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By 1989 Atari corporation was poised to enter the video game industry again with a new gaming system entitled the Atari Lynx. The Lynx was based on tecnology developed by Epyx corp. The Lynx was the world's first color handheld gaming system. In additon to color the system was configured such that it could be used equally by both right handed players and left handed players. An ability to link together up to 8 Lynx's for multiplayer action was also allowed via attaching the "comlynx" cables that each Lynx came with. At the time the only portable gaming system competing with the Lynx was the Nintendo Game boy which had a rather ugly black and white screen, with much glare and a rather hard to read screen. The Gameboy had lots of 3rd party developers and was well established in the market. Atari found it difficult to obtain third party developers for its system. Nintendo at that time required all of its third party software licensess to agree to exclusively develop software for Nintendo machines only as far as the US market went. Atari Corporation along with Sega of America worked to bring a monopoly/anti-trust suit against Nintendo for this very practice in America. Ultimately they won.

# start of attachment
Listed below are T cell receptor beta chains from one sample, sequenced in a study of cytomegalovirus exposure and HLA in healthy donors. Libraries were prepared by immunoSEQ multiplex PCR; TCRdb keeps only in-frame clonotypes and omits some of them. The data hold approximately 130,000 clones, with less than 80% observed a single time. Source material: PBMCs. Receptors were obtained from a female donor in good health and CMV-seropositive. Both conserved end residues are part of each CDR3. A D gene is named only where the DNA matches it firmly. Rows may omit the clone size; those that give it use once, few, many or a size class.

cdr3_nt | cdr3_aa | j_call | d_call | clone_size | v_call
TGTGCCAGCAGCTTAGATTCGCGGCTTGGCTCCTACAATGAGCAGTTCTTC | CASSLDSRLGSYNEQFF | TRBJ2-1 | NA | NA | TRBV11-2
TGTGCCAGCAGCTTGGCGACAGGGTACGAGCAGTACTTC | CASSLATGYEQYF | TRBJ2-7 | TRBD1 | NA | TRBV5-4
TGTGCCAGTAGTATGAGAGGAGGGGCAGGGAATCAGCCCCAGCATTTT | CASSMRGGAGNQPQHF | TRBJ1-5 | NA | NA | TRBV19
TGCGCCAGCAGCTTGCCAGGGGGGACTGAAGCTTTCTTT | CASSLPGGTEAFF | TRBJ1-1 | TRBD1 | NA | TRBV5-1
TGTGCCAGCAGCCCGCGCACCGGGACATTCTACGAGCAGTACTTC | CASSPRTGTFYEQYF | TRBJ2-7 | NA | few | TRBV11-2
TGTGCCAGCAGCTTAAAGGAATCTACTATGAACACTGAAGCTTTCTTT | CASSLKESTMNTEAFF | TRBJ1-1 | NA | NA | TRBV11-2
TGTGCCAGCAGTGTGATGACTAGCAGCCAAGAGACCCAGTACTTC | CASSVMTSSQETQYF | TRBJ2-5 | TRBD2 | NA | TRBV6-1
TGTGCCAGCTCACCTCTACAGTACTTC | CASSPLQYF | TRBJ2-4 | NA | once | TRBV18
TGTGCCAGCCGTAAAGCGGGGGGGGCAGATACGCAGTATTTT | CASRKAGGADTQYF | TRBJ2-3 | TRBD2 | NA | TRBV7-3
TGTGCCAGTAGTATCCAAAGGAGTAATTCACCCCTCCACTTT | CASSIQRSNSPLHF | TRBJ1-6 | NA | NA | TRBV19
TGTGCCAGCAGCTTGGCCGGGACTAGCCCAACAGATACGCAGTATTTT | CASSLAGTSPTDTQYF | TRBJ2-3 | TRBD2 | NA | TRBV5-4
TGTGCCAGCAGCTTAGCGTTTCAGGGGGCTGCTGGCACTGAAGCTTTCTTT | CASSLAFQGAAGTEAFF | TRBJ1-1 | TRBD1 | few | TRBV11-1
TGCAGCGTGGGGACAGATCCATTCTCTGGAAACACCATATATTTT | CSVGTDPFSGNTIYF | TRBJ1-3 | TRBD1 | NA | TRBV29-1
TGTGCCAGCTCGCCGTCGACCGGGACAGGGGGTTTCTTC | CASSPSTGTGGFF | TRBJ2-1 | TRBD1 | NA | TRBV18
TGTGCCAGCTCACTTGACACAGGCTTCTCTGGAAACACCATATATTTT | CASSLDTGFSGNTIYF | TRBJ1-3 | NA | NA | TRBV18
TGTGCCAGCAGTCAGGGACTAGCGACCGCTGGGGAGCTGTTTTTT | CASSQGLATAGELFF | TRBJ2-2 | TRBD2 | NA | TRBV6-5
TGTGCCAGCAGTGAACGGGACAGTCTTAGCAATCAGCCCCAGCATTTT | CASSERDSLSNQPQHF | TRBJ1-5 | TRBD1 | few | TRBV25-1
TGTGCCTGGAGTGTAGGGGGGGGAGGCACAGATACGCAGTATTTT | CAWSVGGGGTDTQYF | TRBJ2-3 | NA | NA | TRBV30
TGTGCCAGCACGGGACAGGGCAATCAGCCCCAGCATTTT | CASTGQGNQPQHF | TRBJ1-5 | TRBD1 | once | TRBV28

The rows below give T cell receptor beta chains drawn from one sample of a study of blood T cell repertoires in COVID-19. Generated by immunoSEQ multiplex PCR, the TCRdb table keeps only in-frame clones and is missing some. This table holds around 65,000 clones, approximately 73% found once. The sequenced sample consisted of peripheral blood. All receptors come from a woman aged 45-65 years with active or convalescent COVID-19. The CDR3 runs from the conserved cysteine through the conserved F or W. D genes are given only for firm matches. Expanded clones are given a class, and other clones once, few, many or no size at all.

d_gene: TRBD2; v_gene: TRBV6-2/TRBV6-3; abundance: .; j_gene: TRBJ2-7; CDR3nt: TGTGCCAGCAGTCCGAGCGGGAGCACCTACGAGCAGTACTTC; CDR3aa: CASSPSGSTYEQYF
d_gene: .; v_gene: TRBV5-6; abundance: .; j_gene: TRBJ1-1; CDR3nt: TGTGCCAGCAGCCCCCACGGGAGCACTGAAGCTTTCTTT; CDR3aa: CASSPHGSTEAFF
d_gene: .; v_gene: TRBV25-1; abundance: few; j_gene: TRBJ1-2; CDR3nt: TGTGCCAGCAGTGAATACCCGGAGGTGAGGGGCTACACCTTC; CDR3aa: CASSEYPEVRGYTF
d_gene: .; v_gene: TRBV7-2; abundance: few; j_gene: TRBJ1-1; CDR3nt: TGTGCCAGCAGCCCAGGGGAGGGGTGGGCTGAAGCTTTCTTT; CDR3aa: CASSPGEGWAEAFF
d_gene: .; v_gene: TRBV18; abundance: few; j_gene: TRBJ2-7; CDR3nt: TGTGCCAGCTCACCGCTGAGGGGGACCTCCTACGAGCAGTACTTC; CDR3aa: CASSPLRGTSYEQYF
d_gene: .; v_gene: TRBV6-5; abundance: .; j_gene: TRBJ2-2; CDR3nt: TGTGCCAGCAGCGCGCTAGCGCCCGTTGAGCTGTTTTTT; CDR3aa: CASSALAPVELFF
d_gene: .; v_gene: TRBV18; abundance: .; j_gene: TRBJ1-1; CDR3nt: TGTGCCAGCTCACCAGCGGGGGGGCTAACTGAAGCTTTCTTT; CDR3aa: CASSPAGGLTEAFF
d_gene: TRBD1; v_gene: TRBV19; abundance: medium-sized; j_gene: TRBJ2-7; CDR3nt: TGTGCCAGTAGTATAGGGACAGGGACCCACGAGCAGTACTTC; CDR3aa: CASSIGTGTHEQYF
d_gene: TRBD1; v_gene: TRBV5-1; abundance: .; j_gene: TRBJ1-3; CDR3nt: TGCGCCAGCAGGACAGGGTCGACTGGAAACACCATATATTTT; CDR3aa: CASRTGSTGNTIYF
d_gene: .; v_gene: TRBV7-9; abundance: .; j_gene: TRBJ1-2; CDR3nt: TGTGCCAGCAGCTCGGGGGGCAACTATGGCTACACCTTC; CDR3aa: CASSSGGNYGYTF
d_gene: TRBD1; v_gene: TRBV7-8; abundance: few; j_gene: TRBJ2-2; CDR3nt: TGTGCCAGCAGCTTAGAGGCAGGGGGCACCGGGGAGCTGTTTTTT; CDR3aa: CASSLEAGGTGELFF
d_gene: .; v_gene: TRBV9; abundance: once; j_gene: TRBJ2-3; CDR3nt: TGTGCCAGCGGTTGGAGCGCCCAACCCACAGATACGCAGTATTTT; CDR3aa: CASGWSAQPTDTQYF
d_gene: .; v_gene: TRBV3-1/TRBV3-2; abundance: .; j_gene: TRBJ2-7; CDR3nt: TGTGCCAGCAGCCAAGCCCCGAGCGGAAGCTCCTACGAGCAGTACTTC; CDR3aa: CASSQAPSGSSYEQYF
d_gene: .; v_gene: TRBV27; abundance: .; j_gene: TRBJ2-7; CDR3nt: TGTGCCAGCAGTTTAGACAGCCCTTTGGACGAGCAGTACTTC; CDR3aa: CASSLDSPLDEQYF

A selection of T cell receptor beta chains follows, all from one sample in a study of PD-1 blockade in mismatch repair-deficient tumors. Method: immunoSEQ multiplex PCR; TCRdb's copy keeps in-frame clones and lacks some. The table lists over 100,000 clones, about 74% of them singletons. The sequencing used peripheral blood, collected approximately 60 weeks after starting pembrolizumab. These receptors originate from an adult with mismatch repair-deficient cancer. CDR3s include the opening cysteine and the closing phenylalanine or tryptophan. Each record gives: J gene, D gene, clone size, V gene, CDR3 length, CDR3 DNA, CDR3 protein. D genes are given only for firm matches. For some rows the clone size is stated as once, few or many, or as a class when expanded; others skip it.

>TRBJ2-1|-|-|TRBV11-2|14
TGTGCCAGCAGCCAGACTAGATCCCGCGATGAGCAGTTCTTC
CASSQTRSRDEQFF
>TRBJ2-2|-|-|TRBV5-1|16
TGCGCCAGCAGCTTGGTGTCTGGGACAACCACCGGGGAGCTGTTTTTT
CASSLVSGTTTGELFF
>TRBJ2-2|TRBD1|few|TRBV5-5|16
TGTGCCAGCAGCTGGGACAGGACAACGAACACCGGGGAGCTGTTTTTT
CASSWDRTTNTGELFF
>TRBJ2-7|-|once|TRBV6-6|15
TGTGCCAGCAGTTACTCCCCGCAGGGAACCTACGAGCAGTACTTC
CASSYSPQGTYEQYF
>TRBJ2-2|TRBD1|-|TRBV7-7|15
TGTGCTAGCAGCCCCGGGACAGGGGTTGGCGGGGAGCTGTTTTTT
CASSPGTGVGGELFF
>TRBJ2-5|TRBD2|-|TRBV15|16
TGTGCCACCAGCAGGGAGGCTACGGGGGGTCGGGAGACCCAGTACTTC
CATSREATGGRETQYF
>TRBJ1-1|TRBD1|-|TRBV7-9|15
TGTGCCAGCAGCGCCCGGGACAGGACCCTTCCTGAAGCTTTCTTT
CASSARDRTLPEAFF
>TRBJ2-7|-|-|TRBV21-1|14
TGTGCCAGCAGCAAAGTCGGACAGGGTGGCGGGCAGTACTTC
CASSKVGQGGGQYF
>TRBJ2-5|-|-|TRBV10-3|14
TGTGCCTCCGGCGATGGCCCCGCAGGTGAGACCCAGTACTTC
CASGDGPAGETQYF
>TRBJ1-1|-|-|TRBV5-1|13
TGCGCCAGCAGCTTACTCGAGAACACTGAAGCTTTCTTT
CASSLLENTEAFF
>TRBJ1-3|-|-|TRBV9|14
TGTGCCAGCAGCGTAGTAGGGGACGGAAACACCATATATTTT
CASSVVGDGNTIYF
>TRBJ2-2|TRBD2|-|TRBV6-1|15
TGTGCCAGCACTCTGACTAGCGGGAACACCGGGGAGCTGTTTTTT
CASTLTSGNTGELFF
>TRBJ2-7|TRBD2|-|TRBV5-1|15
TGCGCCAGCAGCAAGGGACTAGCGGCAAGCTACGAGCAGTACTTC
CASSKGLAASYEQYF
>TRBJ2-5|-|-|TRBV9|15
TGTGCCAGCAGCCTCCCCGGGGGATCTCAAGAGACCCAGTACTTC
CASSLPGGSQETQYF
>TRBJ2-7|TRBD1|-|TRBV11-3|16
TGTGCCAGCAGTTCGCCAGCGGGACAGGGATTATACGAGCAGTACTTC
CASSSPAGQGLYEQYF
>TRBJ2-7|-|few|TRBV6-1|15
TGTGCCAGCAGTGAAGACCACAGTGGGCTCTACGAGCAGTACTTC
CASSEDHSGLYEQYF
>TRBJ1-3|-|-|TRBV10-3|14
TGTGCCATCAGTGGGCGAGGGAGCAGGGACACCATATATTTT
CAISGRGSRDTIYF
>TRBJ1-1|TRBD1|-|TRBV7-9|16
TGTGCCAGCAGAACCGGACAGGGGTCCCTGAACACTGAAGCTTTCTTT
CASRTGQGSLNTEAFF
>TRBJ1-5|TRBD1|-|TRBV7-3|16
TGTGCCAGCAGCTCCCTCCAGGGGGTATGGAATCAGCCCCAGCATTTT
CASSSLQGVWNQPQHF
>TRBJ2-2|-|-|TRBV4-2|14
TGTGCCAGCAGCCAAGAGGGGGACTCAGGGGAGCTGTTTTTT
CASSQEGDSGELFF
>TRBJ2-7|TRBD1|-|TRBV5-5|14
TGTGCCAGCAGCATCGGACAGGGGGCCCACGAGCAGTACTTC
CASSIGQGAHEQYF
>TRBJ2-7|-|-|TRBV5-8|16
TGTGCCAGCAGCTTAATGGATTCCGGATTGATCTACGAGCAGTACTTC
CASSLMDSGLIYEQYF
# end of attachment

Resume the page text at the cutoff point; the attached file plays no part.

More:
This meant that any company making titles for the NES or Nintendo Gameboy for the American market could then be free to develop other titles for any gaming system they so choosed including the Atari Lynx, or Sega Geness. Sega signed on many new third party licensses for its systems in response to this, while Atari had difficulty finding any third party developers for its systems. Those they did sign were small, basically new companies such as Telegames and a variety of other unknown firms.

Some did license their titles for Atari to develop on its own inhouse for its systems. Namco, Tecmo, Atari Games Corp, and others did this. The strongest source of software titles for the Atari Lynx was Atari Games Corp because Warner Brothers owned all of Atari games Corp and a large interst in Atari Corporation and wanted them both to do well. However Atari games Corp's titles were not exclusively licensed for Atari based systmes. So what Atari Corp had from them on their systems everyone else could have as well. If this two firms were one, a hell of a lot more interesting corporate battle with Nintendo and Sega would have been possible.

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